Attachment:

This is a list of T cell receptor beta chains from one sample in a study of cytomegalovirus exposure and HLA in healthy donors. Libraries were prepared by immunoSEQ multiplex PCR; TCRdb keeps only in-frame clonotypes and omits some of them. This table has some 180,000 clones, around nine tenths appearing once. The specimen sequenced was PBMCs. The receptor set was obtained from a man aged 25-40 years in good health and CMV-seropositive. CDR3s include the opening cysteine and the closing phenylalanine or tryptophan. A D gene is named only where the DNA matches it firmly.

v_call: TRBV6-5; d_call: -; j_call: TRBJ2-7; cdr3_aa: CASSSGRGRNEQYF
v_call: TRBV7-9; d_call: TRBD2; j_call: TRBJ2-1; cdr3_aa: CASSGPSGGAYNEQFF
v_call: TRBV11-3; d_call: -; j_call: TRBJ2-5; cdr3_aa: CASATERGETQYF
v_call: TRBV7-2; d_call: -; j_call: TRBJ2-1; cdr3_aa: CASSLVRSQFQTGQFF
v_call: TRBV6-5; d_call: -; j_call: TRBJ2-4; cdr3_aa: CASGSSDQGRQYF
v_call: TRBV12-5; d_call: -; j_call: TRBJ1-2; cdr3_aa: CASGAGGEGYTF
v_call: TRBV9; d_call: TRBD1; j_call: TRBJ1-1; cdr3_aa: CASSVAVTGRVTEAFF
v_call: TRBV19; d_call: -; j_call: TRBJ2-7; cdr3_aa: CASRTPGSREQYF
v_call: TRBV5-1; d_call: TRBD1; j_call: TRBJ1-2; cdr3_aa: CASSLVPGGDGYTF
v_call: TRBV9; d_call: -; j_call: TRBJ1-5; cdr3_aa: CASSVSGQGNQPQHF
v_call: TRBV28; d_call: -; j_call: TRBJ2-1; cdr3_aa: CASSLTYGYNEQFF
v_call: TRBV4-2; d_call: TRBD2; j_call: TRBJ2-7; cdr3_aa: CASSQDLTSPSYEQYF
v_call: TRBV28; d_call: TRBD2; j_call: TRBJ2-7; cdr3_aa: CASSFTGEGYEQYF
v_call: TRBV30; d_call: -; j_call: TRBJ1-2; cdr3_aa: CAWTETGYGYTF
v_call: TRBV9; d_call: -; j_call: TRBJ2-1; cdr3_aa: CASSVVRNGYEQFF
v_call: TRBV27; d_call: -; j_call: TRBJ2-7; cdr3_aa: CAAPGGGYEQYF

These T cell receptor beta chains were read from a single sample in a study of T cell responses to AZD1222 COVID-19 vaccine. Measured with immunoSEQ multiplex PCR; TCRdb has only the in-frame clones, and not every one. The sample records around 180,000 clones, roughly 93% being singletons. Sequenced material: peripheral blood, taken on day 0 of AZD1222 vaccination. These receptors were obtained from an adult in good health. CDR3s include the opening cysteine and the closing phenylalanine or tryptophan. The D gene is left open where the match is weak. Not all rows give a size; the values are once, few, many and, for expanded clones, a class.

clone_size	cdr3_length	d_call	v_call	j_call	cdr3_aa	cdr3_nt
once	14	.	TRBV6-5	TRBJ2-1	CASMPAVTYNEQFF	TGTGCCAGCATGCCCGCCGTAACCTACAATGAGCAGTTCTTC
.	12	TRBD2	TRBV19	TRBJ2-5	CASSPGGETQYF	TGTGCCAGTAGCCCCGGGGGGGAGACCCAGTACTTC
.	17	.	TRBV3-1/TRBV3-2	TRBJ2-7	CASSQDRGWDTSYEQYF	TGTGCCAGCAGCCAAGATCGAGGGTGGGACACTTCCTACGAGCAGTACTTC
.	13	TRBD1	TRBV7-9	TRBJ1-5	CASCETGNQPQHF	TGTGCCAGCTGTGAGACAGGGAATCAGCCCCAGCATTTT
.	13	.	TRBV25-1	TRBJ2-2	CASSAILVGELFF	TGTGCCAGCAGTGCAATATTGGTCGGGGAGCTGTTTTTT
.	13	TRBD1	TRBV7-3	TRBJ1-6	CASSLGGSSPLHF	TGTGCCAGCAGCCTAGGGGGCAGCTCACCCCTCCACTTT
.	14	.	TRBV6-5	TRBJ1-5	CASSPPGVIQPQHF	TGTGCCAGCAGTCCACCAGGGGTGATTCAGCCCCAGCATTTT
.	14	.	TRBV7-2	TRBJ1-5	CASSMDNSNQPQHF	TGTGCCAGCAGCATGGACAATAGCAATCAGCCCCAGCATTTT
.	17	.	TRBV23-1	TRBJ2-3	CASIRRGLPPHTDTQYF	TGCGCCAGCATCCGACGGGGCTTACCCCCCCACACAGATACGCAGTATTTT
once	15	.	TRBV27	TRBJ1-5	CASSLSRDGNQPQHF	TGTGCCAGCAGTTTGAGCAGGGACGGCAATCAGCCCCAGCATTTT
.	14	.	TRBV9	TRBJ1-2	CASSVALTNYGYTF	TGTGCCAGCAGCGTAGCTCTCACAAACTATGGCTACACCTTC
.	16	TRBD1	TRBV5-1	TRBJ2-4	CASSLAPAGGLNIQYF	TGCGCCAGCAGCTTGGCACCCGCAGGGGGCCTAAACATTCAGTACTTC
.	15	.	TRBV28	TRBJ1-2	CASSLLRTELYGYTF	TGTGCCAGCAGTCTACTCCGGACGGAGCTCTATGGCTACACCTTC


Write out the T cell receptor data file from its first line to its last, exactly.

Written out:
This is a list of T cell receptor beta chains from one sample in a study of cytomegalovirus exposure and HLA in healthy donors. Libraries were prepared by immunoSEQ multiplex PCR; TCRdb keeps only in-frame clonotypes and omits some of them. This table has some 180,000 clones, around nine tenths appearing once. The specimen sequenced was PBMCs. The receptor set was obtained from a man aged 25-40 years in good health and CMV-seropositive. CDR3s include the opening cysteine and the closing phenylalanine or tryptophan. A D gene is named only where the DNA matches it firmly.

v_call: TRBV6-5; d_call: -; j_call: TRBJ2-7; cdr3_aa: CASSSGRGRNEQYF
v_call: TRBV7-9; d_call: TRBD2; j_call: TRBJ2-1; cdr3_aa: CASSGPSGGAYNEQFF
v_call: TRBV11-3; d_call: -; j_call: TRBJ2-5; cdr3_aa: CASATERGETQYF
v_call: TRBV7-2; d_call: -; j_call: TRBJ2-1; cdr3_aa: CASSLVRSQFQTGQFF
v_call: TRBV6-5; d_call: -; j_call: TRBJ2-4; cdr3_aa: CASGSSDQGRQYF
v_call: TRBV12-5; d_call: -; j_call: TRBJ1-2; cdr3_aa: CASGAGGEGYTF
v_call: TRBV9; d_call: TRBD1; j_call: TRBJ1-1; cdr3_aa: CASSVAVTGRVTEAFF
v_call: TRBV19; d_call: -; j_call: TRBJ2-7; cdr3_aa: CASRTPGSREQYF
v_call: TRBV5-1; d_call: TRBD1; j_call: TRBJ1-2; cdr3_aa: CASSLVPGGDGYTF
v_call: TRBV9; d_call: -; j_call: TRBJ1-5; cdr3_aa: CASSVSGQGNQPQHF
v_call: TRBV28; d_call: -; j_call: TRBJ2-1; cdr3_aa: CASSLTYGYNEQFF
v_call: TRBV4-2; d_call: TRBD2; j_call: TRBJ2-7; cdr3_aa: CASSQDLTSPSYEQYF
v_call: TRBV28; d_call: TRBD2; j_call: TRBJ2-7; cdr3_aa: CASSFTGEGYEQYF
v_call: TRBV30; d_call: -; j_call: TRBJ1-2; cdr3_aa: CAWTETGYGYTF
v_call: TRBV9; d_call: -; j_call: TRBJ2-1; cdr3_aa: CASSVVRNGYEQFF
v_call: TRBV27; d_call: -; j_call: TRBJ2-7; cdr3_aa: CAAPGGGYEQYF

These T cell receptor beta chains were read from a single sample in a study of T cell responses to AZD1222 COVID-19 vaccine. Measured with immunoSEQ multiplex PCR; TCRdb has only the in-frame clones, and not every one. The sample records around 180,000 clones, roughly 93% being singletons. Sequenced material: peripheral blood, taken on day 0 of AZD1222 vaccination. These receptors were obtained from an adult in good health. CDR3s include the opening cysteine and the closing phenylalanine or tryptophan. The D gene is left open where the match is weak. Not all rows give a size; the values are once, few, many and, for expanded clones, a class.

clone_size	cdr3_length	d_call	v_call	j_call	cdr3_aa	cdr3_nt
once	14	.	TRBV6-5	TRBJ2-1	CASMPAVTYNEQFF	TGTGCCAGCATGCCCGCCGTAACCTACAATGAGCAGTTCTTC
.	12	TRBD2	TRBV19	TRBJ2-5	CASSPGGETQYF	TGTGCCAGTAGCCCCGGGGGGGAGACCCAGTACTTC
.	17	.	TRBV3-1/TRBV3-2	TRBJ2-7	CASSQDRGWDTSYEQYF	TGTGCCAGCAGCCAAGATCGAGGGTGGGACACTTCCTACGAGCAGTACTTC
.	13	TRBD1	TRBV7-9	TRBJ1-5	CASCETGNQPQHF	TGTGCCAGCTGTGAGACAGGGAATCAGCCCCAGCATTTT
.	13	.	TRBV25-1	TRBJ2-2	CASSAILVGELFF	TGTGCCAGCAGTGCAATATTGGTCGGGGAGCTGTTTTTT
.	13	TRBD1	TRBV7-3	TRBJ1-6	CASSLGGSSPLHF	TGTGCCAGCAGCCTAGGGGGCAGCTCACCCCTCCACTTT
.	14	.	TRBV6-5	TRBJ1-5	CASSPPGVIQPQHF	TGTGCCAGCAGTCCACCAGGGGTGATTCAGCCCCAGCATTTT
.	14	.	TRBV7-2	TRBJ1-5	CASSMDNSNQPQHF	TGTGCCAGCAGCATGGACAATAGCAATCAGCCCCAGCATTTT
.	17	.	TRBV23-1	TRBJ2-3	CASIRRGLPPHTDTQYF	TGCGCCAGCATCCGACGGGGCTTACCCCCCCACACAGATACGCAGTATTTT
once	15	.	TRBV27	TRBJ1-5	CASSLSRDGNQPQHF	TGTGCCAGCAGTTTGAGCAGGGACGGCAATCAGCCCCAGCATTTT
.	14	.	TRBV9	TRBJ1-2	CASSVALTNYGYTF	TGTGCCAGCAGCGTAGCTCTCACAAACTATGGCTACACCTTC
.	16	TRBD1	TRBV5-1	TRBJ2-4	CASSLAPAGGLNIQYF	TGCGCCAGCAGCTTGGCACCCGCAGGGGGCCTAAACATTCAGTACTTC
.	15	.	TRBV28	TRBJ1-2	CASSLLRTELYGYTF	TGTGCCAGCAGTCTACTCCGGACGGAGCTCTATGGCTACACCTTC